The First Year: Alyson Says ‘Go Ahead, Bring on the Applause’

Posted by Alyson Gerber On May - 9 - 2011

IMG 1377 300x225 The First Year: Alyson Says Go Ahead, Bring on the Applause“I can’t believe I’m almost 17. That is so old. I’ve accomplished nothing I thought I would,” I wrote in all capital letters inside of my pink diary during the summer before my senior year at The Governor’s Academy. Growing up, the sunny season marked another year gone by and another journal, with that same tone, self-imposed pressure and disappointment.

Don’t get me wrong, I love summer, always have — burgers on the grill, lemonade and lobster rolls, weekends on the beach in Maine and camp. But something about the time of year, the change in weather and the end of school, instigated an irrational feeling that I was running out of time.

So when I woke up this morning and realized it was spring in Union Square, all I could think was, “No, I’m not ready.”

It felt like the puffy winter jackets and tall leather boots had disappeared over night. The farmer’s market was packed with Mother’s Day shoppers buying fresh bouquets, planters and pansies. At 26-years-old, as I looked out my window, trying to assess what 54 with a high of 72 actually meant in terms of clothing, I started to panic. I only had one more week left of school. What if I hadn’t done everything I’d set out to?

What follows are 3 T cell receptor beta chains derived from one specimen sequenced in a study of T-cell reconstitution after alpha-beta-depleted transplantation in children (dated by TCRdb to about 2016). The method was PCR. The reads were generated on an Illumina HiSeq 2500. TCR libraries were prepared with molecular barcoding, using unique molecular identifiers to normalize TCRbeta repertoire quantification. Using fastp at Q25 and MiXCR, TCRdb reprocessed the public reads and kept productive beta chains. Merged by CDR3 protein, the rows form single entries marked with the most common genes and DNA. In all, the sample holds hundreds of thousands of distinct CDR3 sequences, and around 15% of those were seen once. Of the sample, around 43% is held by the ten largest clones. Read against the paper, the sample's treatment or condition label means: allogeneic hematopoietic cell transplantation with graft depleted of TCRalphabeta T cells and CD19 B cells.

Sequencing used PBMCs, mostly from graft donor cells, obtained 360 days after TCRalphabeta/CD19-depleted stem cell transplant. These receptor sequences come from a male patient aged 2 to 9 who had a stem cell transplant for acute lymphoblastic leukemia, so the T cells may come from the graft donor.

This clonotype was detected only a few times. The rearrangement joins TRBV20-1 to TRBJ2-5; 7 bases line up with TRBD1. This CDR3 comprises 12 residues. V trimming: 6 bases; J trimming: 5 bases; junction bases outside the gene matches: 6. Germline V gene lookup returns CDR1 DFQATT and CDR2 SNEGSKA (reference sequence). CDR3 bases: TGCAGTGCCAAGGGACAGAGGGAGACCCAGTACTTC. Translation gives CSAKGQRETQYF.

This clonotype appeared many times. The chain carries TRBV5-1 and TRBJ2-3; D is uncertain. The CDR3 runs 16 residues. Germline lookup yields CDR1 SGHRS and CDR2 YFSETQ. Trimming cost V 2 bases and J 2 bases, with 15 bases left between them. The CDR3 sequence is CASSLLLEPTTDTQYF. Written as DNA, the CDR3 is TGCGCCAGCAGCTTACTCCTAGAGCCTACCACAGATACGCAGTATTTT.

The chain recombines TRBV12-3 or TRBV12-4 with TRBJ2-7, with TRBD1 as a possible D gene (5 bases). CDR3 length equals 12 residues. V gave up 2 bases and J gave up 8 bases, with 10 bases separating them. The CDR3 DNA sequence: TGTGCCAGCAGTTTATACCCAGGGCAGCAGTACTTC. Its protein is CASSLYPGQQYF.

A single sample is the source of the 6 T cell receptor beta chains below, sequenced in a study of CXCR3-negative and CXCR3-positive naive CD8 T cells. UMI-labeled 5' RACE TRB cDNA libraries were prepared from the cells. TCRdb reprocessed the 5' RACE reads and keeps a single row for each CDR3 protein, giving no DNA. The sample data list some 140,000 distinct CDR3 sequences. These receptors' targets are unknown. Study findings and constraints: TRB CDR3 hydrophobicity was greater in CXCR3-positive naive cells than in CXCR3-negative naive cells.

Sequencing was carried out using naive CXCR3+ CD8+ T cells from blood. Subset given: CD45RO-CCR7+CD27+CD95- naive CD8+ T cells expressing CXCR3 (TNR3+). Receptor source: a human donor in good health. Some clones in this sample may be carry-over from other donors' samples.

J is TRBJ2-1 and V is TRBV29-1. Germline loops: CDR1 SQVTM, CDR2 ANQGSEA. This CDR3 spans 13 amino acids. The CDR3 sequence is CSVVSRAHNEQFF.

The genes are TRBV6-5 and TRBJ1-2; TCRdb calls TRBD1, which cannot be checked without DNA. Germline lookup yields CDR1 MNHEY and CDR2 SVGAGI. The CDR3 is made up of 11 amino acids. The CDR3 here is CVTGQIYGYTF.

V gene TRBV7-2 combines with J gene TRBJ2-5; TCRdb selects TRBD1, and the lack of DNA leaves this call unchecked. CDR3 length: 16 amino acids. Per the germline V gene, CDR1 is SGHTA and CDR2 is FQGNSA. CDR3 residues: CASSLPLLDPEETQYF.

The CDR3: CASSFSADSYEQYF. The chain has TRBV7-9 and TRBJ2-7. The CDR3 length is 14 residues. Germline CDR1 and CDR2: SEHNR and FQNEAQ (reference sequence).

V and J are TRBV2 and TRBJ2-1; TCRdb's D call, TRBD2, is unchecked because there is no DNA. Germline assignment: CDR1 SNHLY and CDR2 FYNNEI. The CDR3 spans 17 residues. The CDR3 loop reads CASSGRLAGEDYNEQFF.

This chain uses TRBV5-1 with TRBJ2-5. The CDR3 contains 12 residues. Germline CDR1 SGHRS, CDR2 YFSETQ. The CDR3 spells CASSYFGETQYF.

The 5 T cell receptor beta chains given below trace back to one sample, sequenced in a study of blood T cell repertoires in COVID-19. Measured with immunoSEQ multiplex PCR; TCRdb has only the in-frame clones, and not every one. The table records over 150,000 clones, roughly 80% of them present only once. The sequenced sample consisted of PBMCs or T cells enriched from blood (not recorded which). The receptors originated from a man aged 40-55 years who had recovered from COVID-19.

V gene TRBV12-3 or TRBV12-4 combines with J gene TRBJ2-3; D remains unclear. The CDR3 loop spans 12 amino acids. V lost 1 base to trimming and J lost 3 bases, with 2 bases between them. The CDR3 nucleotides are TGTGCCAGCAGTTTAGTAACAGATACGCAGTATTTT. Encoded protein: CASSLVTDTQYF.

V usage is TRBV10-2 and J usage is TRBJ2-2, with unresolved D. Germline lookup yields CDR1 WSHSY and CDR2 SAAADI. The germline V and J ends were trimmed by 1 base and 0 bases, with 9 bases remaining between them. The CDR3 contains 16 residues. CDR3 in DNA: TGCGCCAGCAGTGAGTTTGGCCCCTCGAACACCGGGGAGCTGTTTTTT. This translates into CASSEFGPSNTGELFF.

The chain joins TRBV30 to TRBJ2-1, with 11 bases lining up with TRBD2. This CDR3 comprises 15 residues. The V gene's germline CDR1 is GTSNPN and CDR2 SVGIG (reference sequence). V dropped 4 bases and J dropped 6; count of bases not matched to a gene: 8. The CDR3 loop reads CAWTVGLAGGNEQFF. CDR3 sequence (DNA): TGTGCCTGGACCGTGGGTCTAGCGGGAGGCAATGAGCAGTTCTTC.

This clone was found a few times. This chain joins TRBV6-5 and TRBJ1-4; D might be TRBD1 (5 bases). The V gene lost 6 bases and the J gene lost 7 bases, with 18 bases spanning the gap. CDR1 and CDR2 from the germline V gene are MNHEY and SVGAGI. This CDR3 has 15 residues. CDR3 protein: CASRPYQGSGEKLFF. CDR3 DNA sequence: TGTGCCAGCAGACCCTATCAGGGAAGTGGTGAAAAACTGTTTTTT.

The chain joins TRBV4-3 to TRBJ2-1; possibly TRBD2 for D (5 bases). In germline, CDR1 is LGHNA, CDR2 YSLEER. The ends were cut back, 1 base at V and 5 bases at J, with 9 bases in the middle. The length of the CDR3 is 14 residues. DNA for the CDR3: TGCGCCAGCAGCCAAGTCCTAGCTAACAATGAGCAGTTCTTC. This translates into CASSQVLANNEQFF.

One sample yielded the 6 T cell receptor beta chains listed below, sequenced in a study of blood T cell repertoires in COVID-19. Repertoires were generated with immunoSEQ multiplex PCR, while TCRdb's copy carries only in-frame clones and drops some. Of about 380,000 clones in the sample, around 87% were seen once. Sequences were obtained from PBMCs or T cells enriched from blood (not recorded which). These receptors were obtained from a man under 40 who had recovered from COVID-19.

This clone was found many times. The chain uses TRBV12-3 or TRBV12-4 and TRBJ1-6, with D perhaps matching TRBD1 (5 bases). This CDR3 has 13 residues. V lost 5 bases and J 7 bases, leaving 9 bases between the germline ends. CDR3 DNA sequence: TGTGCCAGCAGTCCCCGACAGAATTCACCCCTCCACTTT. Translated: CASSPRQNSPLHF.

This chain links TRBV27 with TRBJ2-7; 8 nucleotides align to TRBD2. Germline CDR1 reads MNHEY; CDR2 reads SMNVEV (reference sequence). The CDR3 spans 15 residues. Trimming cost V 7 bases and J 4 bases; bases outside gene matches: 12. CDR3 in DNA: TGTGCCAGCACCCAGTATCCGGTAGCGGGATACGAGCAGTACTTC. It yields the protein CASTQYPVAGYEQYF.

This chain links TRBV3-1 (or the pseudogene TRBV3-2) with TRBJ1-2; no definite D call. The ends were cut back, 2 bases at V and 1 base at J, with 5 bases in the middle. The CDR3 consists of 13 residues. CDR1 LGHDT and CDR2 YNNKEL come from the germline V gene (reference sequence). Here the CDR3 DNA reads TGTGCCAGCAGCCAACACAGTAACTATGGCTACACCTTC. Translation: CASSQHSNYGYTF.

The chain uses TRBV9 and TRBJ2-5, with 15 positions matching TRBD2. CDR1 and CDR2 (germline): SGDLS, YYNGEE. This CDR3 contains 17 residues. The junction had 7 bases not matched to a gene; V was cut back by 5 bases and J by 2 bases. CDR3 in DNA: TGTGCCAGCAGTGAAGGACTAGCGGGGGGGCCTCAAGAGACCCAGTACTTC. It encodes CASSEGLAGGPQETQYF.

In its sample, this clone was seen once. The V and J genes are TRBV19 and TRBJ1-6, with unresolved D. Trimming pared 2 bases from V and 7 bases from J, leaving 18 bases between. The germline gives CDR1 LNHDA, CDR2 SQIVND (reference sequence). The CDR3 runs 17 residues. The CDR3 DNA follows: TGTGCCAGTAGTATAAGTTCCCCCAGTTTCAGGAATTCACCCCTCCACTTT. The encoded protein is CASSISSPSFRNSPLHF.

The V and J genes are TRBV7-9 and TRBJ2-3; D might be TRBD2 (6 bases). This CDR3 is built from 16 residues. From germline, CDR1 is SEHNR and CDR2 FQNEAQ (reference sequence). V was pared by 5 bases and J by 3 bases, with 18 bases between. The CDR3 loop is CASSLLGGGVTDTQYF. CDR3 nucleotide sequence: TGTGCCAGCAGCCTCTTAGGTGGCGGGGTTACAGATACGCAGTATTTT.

I sat at the kitchen table (my wet hair still wrapped in a towel) and made a list of my accomplishments since starting graduate school: I finished a Young Adult novel, signed with an incredible literary agent, started two new projects, read so many books I lost count, and finished two semesters.

I put the list in my blazer pocket before I walked outside. For the first time ever, it occurred to me that I was actually in a great place. This is not to say that nothing good had ever happened to me before, I had a lot to be thankful for, but to feel proud of myself for five crowded New York City blocks was a substantial accomplishment.

So when I got to 15th Street, I threw the list away in one of those green metal trashcans.

I’m not one of those people who can’t take a compliment (go ahead, bring on the applause), but I am my own worst nightmare, my biggest critic, and I knew if I ever re-read what I wrote, I would only see the holes, the list of things I hadn’t done. And rather than punish myself for all the goals left hanging in the balance, I wanted to enjoy the temporary feeling of success.

I knew the panic would eventually come again. It was reliable, something I could count on to push me off the next cliff. But this year, the most important thing I learned was that sometimes it’s OK to build yourself up, for a few blocks anyway.